14. The method of claim 13 wherein the electronic fuel injection is synchronized external fuel injection.
15. The method of claim 13 wherein the electronic fuel injection is nonsynchronized external fuel injection.
16. The method of claim 13 wherein the electronic fuel injection is direct fuel injection.
17. The method of claim 1 wherein the catalyst is configured to simultaneously reduce oxides of nitrogen, carbon monoxide and hydrocarbons.
18. The method of claim 17 wherein the catalyst is configured to reduce carbon monoxide to between about 9 parts per million and about 30 parts per million.
19. The method of claim 17 wherein the catalyst is configured to reduce carbon monoxide to ambient levels.
20. The method of claim 1 wherein the engine is configured for marine applications and the exhaust system further comprises a water-jacketed manifold.
21. The method of claim 20 wherein the engine is driving an electric generator.
22. The method of claim 21 wherein the generator is a multi-pole permanent magnet generator.
23. The method of claim 22 wherein the generator is configured to operate at variable speeds.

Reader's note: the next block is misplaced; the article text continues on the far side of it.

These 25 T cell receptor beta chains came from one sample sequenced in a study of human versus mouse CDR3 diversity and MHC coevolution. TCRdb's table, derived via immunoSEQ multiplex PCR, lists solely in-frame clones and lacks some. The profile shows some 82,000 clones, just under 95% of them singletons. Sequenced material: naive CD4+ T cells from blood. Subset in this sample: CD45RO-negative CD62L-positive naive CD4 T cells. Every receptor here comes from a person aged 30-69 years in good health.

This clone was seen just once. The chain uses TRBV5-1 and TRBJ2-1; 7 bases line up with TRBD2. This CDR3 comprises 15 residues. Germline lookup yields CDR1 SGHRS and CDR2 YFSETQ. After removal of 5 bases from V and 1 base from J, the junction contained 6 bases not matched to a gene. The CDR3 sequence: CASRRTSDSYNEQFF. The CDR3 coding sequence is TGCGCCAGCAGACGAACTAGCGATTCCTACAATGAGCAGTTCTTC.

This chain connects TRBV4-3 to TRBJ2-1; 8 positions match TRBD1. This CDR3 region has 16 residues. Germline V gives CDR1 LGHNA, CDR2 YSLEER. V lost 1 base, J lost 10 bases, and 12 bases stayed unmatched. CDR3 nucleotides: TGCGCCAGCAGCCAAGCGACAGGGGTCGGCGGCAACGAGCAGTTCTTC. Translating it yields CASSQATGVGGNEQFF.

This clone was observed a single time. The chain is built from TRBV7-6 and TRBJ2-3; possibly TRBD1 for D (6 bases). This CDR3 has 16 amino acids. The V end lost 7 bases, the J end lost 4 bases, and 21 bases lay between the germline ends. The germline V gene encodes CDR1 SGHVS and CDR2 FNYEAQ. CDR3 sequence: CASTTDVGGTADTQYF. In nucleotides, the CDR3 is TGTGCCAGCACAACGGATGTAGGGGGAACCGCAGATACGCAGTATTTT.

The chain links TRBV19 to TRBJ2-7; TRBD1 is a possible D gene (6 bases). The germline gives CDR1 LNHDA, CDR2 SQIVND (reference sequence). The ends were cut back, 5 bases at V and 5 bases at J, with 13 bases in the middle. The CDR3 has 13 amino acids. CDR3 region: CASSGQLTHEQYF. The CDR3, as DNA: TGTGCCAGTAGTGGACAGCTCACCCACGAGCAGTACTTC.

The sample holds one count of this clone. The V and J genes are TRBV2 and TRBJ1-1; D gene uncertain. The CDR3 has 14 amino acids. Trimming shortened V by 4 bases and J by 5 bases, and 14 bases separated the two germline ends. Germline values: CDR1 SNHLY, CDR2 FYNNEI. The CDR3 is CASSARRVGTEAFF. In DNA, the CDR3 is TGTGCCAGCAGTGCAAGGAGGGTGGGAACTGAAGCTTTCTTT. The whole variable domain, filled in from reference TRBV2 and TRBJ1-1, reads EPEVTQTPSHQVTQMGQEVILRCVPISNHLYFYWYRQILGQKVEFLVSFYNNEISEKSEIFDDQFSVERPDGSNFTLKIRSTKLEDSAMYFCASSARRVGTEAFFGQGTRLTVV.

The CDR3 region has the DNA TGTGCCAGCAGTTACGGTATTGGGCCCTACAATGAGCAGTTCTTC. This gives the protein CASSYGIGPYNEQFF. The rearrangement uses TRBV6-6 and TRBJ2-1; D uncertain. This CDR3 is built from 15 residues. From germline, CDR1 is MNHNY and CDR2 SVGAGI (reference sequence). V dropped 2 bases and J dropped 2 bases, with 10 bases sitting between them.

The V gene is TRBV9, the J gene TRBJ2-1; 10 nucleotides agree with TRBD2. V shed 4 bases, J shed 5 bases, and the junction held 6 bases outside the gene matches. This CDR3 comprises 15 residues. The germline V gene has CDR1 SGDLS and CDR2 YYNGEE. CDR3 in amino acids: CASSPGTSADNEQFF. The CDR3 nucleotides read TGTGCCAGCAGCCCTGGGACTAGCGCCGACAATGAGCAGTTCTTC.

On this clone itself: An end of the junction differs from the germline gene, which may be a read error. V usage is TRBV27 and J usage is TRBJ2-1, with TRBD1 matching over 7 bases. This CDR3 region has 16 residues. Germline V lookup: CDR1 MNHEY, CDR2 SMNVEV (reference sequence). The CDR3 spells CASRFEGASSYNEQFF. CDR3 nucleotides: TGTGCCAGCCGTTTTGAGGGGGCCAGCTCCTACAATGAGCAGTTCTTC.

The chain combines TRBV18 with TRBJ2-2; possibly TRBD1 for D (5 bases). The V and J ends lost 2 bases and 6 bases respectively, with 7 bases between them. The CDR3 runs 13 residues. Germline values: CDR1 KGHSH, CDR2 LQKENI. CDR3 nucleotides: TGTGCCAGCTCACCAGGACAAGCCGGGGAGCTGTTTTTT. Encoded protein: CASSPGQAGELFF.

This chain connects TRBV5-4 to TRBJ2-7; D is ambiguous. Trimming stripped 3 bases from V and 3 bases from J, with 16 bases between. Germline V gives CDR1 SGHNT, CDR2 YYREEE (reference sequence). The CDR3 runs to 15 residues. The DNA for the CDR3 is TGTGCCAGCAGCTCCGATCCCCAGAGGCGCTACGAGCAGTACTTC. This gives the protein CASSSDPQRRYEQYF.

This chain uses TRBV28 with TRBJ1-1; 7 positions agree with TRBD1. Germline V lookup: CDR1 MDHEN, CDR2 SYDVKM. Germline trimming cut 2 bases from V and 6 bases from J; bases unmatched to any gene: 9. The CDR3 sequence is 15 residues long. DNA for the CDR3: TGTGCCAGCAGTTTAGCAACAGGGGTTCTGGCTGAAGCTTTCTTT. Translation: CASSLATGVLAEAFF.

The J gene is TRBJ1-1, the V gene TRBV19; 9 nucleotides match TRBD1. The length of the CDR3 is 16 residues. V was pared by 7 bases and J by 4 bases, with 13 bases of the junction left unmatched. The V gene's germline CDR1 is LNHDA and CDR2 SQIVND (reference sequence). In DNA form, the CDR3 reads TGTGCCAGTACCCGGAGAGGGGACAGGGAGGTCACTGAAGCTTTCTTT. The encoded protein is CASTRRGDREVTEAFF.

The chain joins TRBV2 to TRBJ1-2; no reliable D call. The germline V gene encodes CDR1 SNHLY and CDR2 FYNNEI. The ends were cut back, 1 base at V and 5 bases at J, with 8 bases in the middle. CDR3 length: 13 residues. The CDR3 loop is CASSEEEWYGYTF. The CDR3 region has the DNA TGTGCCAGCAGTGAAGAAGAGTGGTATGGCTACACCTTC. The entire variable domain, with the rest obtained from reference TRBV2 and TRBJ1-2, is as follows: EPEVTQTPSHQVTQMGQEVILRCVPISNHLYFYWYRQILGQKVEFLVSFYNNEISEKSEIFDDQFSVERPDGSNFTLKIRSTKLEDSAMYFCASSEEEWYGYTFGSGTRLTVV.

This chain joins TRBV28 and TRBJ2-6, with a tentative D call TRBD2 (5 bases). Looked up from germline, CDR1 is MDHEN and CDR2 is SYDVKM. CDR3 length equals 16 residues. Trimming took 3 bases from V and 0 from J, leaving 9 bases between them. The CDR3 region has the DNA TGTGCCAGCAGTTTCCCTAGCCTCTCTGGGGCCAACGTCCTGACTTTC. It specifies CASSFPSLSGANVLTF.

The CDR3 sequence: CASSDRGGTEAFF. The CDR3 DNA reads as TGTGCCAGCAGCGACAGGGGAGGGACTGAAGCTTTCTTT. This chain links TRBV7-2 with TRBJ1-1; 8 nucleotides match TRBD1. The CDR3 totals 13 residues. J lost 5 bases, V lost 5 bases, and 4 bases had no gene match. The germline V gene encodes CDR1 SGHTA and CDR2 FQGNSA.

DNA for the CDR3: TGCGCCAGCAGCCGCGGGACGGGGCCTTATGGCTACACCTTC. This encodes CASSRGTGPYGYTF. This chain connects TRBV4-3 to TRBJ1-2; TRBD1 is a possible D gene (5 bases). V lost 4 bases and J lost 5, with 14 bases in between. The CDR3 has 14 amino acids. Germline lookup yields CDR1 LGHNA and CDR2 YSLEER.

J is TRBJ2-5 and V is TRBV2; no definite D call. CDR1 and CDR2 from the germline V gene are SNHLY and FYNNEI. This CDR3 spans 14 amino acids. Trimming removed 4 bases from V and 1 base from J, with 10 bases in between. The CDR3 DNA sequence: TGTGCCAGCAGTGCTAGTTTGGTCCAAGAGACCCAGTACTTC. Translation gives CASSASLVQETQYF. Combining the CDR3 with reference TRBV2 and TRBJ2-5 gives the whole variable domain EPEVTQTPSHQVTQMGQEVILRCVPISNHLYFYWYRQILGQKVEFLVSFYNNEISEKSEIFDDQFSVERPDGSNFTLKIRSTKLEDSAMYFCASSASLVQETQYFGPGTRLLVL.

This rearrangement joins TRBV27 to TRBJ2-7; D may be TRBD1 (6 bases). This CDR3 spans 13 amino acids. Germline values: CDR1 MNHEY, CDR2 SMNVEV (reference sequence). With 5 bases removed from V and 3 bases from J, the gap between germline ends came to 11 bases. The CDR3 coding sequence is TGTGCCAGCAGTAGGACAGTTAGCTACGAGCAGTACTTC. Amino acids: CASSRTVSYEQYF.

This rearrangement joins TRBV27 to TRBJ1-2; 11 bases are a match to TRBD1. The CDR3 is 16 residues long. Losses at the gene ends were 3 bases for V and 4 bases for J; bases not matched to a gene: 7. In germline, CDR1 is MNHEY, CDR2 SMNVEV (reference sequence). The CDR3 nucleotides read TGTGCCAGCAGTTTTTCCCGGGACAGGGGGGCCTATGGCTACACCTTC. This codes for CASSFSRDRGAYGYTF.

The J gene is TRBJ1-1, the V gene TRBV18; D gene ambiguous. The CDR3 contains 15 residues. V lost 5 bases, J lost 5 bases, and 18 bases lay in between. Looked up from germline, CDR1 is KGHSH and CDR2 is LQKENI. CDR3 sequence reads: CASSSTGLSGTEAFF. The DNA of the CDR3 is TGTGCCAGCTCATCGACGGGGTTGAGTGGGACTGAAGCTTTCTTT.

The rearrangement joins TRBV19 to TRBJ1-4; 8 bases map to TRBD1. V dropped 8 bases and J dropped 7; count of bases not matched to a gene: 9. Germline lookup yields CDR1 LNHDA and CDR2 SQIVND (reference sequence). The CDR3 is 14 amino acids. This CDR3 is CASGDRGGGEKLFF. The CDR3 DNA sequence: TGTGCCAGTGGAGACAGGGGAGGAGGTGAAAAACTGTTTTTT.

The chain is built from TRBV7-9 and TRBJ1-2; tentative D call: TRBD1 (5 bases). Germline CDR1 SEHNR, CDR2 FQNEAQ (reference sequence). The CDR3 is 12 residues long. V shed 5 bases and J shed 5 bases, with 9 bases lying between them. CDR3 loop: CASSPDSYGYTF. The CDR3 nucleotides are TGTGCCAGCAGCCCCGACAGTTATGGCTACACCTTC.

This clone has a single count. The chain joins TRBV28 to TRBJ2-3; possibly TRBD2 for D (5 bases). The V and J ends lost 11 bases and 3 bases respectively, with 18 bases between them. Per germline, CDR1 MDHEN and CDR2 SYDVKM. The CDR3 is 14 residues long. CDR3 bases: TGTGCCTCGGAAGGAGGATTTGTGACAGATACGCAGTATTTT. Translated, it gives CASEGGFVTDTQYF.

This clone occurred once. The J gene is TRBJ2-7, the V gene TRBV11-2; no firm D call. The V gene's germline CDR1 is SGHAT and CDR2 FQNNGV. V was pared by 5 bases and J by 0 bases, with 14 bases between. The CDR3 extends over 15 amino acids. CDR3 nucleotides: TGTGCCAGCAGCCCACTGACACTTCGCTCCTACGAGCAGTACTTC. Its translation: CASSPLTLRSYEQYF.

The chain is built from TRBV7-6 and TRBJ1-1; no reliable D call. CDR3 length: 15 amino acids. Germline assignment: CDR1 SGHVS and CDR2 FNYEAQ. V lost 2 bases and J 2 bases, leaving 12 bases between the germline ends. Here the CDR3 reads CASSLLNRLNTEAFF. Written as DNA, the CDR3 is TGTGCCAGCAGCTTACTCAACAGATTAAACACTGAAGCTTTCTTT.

24. The method of claim 23 wherein the generator modulates between a high speed and a low speed having a 3 to 1 ratio.
25. The method of claim 23 wherein the generator modulates between a high speed and a low speed having a 2 to 1 ratio.
26. A method of controlling emissions from an internal combustion engine configured for marine application, the method comprising:
driving an electric generator with the engine;
governing engine speed with respect to a selected constant speed while maintaining an air/fuel ratio of the engine and driving a variable load on the engine;
flowing exhaust from the engine through an exhaust system containing a catalyst;
injecting liquid coolant into the exhaust;
monitoring a first exhaust variable with an exhaust feedback sensor located upstream of the catalyst, the catalyst being configured to simultaneously reduce oxides of nitrogen, carbon monoxide and hydrocarbons; and
controlling the air/fuel ratio of the engine as a function of the variable with electronic fuel injection.
27. The method of claim 26 wherein the generator is a permanent magnet generator.
28. The method of claim 26 wherein the air/fuel ratio is stoichiometric.
29. The method of claim 26 wherein the air/fuel ratio is slightly lean.
30. The method of claim 26 further comprising monitoring a second variable downstream of the catalyst with an exhaust sensor downstream of the catalyst and providing a warning to an operator when the second variable reaches a threshold level.
31. The method of claim 30 wherein the second variable is carbon monoxide.
32. The method of claim 30 wherein the second variable is oxygen.
33. The method of claim 32 wherein the exhaust sensor is a wide-band oxygen sensor.
34. The method of claim 30 wherein the second variable is carbon monoxide.
35. The method of claim 30 wherein the second variable is oxygen.
36. A method of controlling emissions from an internal combustion engine configured for marine application, the method comprising: